For those unfamiliar, Chester Mox produces handmade leathergoods out of Southern California. There are two co-owners -- a husband and wife team -- where the wife produces all the orders by hand. She graduated from an apprenticeship program a few years ago, where she was trained by a former Hermes craftsperson. I thought their company offered a good value before her apprenticeship, but the quality now is on a different level.
Here are some photos from a recent commission: a bespoke, fully handstitched folio made from black boxcalf. I wanted something I could use to carry a laptop and book, or perhaps a laptop and charger, without the weight of a full briefcase. Basically something to take to meetings or a cafe.
Some photos of the process:
We started with a sketch. Mine was a pretty basic design, except I wanted a small tab for the closure, so that I could easily pull the flap into the locking space. Getting the width of the folio was a bit trickier, as I had to guesstimate how much room would be needed for a laptop and charger. Ended up working out in the end since the middle of the folio has a bit of flexibility (even if boxcalf is stiff).
The leather is then handcut to avoid any imperfections; the edges skived to give the seams a lower profile; and next to the seams, Bellanie scores the leather with a fileteuse manuelle to give the folio a more finished and finely detailed appearance.
After that, everything is hand saddle-stitched, such that two needles pass through the same hole, which is created with a pricking iron. This creates a more secure seam, where the pressure is put on the leather (rather than the stitching) and such that, if one part of the seam were to break, the whole thing won't unravel.
Hardware is then attached. I asked for a matte, brushed silver lock to contrast against the black leather. They have brass options too, as well as dozens of styles.
I'm told the trickiest part of making a folio is attaching the gussets.
One of the things I've come to appreciate is how nice good saddle stitching looks. When leather is machine-sewn, you get this straightaway seam, where each of the stitches line up next to each other like dotted lines. Same goes for basic handstitched goods.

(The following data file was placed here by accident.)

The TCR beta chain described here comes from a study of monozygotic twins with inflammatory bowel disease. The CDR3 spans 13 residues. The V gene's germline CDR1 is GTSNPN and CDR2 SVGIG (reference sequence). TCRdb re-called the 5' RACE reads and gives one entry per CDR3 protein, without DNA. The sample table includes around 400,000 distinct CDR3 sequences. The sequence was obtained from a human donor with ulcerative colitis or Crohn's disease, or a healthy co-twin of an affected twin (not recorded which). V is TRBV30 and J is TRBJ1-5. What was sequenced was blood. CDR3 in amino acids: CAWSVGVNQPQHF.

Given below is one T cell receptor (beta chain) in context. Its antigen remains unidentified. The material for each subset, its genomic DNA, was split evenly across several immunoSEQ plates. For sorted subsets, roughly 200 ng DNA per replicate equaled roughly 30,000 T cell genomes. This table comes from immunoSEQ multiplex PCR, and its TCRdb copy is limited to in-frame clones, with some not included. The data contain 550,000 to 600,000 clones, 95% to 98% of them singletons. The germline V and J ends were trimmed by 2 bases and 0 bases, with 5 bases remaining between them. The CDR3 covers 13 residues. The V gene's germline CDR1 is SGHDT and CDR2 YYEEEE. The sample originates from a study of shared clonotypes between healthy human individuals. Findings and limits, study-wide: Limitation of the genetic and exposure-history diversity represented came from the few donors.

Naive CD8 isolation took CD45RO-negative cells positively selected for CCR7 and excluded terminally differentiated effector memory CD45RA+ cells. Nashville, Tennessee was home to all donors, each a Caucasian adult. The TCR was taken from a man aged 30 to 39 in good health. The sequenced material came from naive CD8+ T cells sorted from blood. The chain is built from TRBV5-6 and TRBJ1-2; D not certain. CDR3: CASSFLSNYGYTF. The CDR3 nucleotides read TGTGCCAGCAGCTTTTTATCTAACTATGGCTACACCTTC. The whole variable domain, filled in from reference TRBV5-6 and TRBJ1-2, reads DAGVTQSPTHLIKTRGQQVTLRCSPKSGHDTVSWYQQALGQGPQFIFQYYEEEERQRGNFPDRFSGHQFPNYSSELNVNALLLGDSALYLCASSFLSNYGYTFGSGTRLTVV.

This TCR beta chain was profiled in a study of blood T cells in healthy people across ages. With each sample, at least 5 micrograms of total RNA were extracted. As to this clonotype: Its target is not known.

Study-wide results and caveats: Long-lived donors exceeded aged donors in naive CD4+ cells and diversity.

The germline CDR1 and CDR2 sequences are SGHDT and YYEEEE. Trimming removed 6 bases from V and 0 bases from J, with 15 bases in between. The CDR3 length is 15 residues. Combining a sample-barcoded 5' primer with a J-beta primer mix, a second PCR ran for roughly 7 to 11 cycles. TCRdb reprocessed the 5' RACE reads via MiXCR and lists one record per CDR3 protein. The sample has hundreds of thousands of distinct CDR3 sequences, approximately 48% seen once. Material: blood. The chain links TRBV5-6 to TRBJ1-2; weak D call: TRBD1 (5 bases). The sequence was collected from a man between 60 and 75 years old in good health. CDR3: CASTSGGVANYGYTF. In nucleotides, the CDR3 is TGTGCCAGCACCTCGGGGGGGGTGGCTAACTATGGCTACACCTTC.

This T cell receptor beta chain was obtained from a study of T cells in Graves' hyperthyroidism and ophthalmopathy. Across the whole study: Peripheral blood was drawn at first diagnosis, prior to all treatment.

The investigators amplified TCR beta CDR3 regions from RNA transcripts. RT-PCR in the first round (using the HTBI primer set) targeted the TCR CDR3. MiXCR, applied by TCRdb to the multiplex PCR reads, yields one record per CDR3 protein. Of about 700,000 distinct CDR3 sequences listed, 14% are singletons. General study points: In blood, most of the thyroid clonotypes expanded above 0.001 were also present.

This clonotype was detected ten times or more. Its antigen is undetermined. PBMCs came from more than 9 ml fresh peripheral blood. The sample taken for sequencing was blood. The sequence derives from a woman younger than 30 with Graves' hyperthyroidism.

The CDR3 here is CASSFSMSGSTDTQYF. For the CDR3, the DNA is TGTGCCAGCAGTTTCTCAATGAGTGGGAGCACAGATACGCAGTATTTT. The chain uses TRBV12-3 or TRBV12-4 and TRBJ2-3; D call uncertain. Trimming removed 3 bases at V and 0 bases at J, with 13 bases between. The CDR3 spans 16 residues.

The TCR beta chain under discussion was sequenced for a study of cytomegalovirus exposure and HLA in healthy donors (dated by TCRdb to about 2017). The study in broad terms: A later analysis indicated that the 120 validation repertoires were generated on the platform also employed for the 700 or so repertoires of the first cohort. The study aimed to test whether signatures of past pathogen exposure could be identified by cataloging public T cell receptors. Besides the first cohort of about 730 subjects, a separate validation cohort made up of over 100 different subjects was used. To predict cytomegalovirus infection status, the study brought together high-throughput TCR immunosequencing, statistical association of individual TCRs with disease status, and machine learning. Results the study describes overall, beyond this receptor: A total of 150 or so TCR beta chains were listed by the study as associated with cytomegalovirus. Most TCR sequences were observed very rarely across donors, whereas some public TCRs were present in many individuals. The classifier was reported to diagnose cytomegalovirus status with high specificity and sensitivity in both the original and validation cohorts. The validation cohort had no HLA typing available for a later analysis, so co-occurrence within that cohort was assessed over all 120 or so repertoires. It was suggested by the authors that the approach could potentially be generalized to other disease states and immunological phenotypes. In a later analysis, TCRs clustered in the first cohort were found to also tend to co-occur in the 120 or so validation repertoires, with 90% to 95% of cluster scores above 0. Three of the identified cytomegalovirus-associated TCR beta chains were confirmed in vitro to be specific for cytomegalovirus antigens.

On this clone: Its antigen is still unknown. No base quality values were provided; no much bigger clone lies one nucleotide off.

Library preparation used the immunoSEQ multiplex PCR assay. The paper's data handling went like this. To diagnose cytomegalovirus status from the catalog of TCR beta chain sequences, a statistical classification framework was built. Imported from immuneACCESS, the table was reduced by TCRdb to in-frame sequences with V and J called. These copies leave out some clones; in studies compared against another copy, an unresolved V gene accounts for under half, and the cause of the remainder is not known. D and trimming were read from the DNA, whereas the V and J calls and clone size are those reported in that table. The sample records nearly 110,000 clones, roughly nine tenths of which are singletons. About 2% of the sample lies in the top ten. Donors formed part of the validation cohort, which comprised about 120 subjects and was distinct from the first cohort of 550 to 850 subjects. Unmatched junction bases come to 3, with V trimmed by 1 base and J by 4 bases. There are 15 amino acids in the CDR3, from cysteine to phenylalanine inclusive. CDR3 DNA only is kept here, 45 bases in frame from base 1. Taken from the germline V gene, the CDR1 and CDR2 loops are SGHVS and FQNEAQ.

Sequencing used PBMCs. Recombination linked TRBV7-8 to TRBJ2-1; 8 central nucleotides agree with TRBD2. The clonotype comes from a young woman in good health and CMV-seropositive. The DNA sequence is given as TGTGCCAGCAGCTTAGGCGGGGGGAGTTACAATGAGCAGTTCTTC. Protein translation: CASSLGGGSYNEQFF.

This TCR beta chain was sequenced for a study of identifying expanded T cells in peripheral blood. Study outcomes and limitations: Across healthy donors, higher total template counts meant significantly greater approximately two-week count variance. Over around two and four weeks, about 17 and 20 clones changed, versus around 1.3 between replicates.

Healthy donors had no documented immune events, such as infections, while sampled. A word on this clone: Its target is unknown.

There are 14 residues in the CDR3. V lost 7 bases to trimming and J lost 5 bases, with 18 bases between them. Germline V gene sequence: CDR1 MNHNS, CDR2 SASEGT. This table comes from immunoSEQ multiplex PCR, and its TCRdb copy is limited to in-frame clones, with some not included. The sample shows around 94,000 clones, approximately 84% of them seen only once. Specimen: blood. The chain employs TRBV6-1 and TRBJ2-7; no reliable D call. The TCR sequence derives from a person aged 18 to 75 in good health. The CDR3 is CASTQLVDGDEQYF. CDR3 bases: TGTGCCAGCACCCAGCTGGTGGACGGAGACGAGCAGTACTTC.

Bellanie's saddle stitching, however, has slightly angled stitches, which is the same as what you'd get from Hermes or niche, high-end makers such as Ortus (the Japanese line carried at The Armoury). Supposedly, Hermes tests the skills of their new craftspeople by having them stitch boxcalf.
(If you ever buy Hermes second hand, look for stitching like this, as it can be a good sign of whether or not something is counterfeit).
The edges are also finished better than the things I've bought from other makers. Although there are two pieces of leather here, they blend into one. No paint drips or uneven coatings.
Interior is lined with grey Alcantara, a suede-like material, to protect electronics. Hard to tell in this photo, but the flap is also backed with black Rusticalf (a leather from Tannery D'Annonay), which is much softer than the boxcalf used for the exterior.
And finally, the clochette. The "bell" draws down to protect the key.
The thing I like most about the case: the weight. It's incredibly light, but still holds its shape well. The lock also doesn't have any sharp corners, unlike my Glenroyal briefcase, which means it doesn't scratch itself every time I try to close it.
Note: I paid full price for this folio and I'm not receiving anything in exchange for creating this thread. Much like my thread on Nicholas Templeman (a bespoke shoemaker), I'm starting it so that a small-house maker can receive more attention for what I think is exceptionally good work.
If anyone has stuff from Chester Mox, feel free to post in this thread.
- The company's website: https://www.chestermox.com/
- Their blog: http://www.chestermox.com/blog
- Their Instagram: https://www.instagram.com/chestermox/?hl=en
Edited by dieworkwear - 7/11/16 at 9:06pm